It feels like it’s taken forever, but the new Bay Bridge is finally entering its final months of construction, if reports can believed. To honor the old bridge, the Oakland Museum of California, in collaboration with Caltrans and the Bancroft Library, is compiling an oral history of the span. According to Louise Pubols, a senior curator at the museum (quoted in the SF Chronicle), “The Bay Bridge has that scrappy, underdog, proud, blue-collar identity, a lot like Oakland itself. It’s a workhorse. It gets stuff done.” According to historian Sam Redman (quoted in the same article), “People always talk about the grace and beauty of the Golden Gate Bridge, but it’s the Bay Bridge that changed the way people actually live.”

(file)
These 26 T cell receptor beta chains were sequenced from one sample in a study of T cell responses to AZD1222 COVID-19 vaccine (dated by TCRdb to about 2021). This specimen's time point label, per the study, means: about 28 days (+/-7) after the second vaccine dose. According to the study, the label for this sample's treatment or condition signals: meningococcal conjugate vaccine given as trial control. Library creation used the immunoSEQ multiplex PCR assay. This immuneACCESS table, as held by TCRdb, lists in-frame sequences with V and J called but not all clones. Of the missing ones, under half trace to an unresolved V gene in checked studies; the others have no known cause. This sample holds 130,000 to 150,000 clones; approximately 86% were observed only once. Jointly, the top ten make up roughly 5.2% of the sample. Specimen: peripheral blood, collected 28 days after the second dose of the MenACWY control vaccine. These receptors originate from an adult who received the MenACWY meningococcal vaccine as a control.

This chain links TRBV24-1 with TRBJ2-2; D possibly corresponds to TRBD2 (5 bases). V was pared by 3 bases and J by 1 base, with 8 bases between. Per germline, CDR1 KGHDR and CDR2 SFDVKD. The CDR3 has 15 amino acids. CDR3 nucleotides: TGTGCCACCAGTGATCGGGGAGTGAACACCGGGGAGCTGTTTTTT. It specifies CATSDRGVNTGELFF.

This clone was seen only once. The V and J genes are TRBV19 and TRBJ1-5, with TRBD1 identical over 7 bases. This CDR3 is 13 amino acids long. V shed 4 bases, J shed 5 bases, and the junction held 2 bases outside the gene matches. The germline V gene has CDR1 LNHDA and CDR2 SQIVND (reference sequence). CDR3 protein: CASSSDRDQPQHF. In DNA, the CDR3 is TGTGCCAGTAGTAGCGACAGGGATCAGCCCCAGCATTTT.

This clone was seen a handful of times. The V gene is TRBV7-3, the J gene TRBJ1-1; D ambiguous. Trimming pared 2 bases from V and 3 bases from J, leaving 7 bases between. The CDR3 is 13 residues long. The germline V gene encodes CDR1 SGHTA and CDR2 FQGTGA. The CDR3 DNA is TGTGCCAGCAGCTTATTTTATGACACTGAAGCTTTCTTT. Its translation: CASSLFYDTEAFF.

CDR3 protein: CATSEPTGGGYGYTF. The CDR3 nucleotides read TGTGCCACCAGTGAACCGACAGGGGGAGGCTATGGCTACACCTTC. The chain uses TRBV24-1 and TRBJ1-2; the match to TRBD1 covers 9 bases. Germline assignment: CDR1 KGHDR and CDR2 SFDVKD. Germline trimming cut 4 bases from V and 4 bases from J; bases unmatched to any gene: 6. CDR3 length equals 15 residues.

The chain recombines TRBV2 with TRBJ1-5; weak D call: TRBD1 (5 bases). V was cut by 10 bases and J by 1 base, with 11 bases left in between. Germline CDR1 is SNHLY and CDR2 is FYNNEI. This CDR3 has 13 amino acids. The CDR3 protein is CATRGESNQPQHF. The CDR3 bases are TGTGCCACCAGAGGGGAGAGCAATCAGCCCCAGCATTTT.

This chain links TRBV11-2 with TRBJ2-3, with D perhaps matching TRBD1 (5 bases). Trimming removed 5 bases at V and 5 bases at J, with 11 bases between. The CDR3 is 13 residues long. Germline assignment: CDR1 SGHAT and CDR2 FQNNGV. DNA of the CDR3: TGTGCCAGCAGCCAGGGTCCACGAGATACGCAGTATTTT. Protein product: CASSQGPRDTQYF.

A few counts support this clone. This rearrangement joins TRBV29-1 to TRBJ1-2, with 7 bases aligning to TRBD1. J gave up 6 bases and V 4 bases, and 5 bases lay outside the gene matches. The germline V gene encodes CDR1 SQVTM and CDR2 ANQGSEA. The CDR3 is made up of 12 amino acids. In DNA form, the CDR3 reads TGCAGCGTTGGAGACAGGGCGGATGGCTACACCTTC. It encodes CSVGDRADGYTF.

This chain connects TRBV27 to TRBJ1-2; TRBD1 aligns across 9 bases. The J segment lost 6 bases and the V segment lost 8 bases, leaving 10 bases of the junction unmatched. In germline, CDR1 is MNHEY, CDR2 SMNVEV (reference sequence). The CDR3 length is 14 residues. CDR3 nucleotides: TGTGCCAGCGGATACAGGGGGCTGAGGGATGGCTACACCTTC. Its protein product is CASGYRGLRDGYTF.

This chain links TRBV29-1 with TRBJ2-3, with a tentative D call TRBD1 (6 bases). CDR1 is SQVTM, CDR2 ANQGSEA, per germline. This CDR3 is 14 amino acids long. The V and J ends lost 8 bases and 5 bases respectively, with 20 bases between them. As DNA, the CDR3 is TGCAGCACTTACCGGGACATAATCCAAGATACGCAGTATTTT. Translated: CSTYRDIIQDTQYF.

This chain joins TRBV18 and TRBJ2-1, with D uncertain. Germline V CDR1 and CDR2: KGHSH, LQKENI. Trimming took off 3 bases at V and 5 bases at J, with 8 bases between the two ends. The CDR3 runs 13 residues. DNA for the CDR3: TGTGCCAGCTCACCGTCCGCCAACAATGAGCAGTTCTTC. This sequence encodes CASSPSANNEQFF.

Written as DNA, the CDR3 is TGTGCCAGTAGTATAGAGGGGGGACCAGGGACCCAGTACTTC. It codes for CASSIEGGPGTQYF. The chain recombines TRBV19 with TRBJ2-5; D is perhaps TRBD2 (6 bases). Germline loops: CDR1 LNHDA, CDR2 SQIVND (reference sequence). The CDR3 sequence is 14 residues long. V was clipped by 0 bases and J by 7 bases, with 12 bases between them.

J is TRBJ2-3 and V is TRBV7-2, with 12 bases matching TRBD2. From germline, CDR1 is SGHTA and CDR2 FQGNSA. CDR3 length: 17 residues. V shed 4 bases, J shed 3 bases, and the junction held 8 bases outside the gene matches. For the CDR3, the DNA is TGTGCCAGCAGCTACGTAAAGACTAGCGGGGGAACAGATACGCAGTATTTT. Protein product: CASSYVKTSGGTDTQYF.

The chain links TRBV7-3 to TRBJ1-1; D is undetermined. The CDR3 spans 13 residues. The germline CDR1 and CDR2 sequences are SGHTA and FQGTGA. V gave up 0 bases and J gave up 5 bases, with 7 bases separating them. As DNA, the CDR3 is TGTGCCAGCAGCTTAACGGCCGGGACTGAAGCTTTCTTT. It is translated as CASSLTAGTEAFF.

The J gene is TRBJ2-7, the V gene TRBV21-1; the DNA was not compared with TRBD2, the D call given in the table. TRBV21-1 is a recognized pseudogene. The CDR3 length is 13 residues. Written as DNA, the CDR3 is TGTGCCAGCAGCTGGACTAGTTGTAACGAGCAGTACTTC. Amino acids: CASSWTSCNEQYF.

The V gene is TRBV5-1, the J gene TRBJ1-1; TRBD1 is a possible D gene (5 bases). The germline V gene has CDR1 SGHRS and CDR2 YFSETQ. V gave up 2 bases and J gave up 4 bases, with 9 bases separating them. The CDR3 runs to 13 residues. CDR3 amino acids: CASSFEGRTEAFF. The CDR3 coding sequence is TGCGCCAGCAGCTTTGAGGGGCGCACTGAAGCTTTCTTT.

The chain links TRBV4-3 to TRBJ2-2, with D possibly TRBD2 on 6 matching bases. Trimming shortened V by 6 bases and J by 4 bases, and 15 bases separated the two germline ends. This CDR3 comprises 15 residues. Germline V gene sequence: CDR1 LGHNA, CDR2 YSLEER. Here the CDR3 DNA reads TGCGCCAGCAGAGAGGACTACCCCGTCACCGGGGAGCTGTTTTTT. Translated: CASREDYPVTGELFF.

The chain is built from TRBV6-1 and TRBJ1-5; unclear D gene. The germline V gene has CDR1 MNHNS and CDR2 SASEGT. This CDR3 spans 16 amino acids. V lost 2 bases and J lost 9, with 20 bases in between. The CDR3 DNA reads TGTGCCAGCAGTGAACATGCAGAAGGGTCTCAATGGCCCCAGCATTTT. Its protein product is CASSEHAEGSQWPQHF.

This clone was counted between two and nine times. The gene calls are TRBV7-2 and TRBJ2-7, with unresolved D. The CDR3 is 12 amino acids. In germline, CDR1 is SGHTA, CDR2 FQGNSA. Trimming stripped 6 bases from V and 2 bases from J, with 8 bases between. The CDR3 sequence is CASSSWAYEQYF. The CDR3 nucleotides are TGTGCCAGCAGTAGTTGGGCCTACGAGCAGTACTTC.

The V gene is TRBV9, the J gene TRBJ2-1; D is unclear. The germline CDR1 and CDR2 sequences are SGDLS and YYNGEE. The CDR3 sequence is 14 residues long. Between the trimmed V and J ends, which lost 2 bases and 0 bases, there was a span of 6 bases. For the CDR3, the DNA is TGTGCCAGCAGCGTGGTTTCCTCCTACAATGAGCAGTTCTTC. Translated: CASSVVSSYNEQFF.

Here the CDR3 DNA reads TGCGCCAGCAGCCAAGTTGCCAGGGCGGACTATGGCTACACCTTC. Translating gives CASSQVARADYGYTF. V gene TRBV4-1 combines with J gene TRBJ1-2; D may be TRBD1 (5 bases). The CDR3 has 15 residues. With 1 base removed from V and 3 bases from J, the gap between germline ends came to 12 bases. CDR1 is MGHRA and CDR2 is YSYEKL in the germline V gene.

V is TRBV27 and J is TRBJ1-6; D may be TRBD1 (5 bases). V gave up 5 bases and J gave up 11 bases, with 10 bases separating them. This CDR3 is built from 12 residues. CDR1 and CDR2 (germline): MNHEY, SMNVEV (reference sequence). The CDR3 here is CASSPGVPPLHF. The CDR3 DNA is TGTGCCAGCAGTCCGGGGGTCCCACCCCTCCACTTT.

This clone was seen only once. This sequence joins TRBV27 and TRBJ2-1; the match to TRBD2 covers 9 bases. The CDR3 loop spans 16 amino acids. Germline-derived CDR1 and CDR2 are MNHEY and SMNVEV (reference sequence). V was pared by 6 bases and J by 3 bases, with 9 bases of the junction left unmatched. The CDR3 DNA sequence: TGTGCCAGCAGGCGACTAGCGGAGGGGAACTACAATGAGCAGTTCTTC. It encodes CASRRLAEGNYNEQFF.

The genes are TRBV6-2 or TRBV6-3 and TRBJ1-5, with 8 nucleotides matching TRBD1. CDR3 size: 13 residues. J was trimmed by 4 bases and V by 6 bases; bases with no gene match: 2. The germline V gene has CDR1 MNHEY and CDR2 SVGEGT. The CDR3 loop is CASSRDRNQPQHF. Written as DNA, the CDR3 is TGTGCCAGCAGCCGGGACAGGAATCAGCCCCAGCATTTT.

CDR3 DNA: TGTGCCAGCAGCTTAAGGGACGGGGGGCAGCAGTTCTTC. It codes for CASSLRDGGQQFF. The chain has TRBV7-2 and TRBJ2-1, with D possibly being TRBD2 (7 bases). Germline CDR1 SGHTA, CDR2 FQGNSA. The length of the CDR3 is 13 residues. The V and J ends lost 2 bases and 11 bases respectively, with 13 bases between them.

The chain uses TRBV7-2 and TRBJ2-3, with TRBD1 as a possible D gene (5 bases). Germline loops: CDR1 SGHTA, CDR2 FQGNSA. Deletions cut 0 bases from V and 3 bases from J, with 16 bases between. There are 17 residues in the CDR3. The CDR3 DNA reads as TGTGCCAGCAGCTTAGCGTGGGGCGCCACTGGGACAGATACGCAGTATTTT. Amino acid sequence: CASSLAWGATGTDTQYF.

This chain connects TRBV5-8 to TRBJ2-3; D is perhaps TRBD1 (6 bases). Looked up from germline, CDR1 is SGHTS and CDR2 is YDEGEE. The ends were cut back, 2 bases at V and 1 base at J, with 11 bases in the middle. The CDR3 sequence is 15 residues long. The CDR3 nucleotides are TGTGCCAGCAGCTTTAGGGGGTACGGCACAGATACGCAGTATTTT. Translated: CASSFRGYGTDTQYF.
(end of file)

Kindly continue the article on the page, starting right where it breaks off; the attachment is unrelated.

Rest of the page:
Emperor Norton had mandated a bridge connecting San Francisco, Yerba Buena Island, and Oakland back in the 1870s, but the bridge was not actually constructed until the 1930s as part of an economic stimulus program. In the early years the lower deck was used for train travel (a kind of proto-BART system). Today it’s part of one of the nation’s most nightmarish commutes, and as the new bridge adds no additional lanes this will not change. Because the Bay Area has an inadequate public transit system, it will be difficult to reduce auto traffic over the congested span. It’s too bad that current stimulus money is being put into a high-speed rail system through the central valley rather than into local urban transit that might actual get some people off the roads.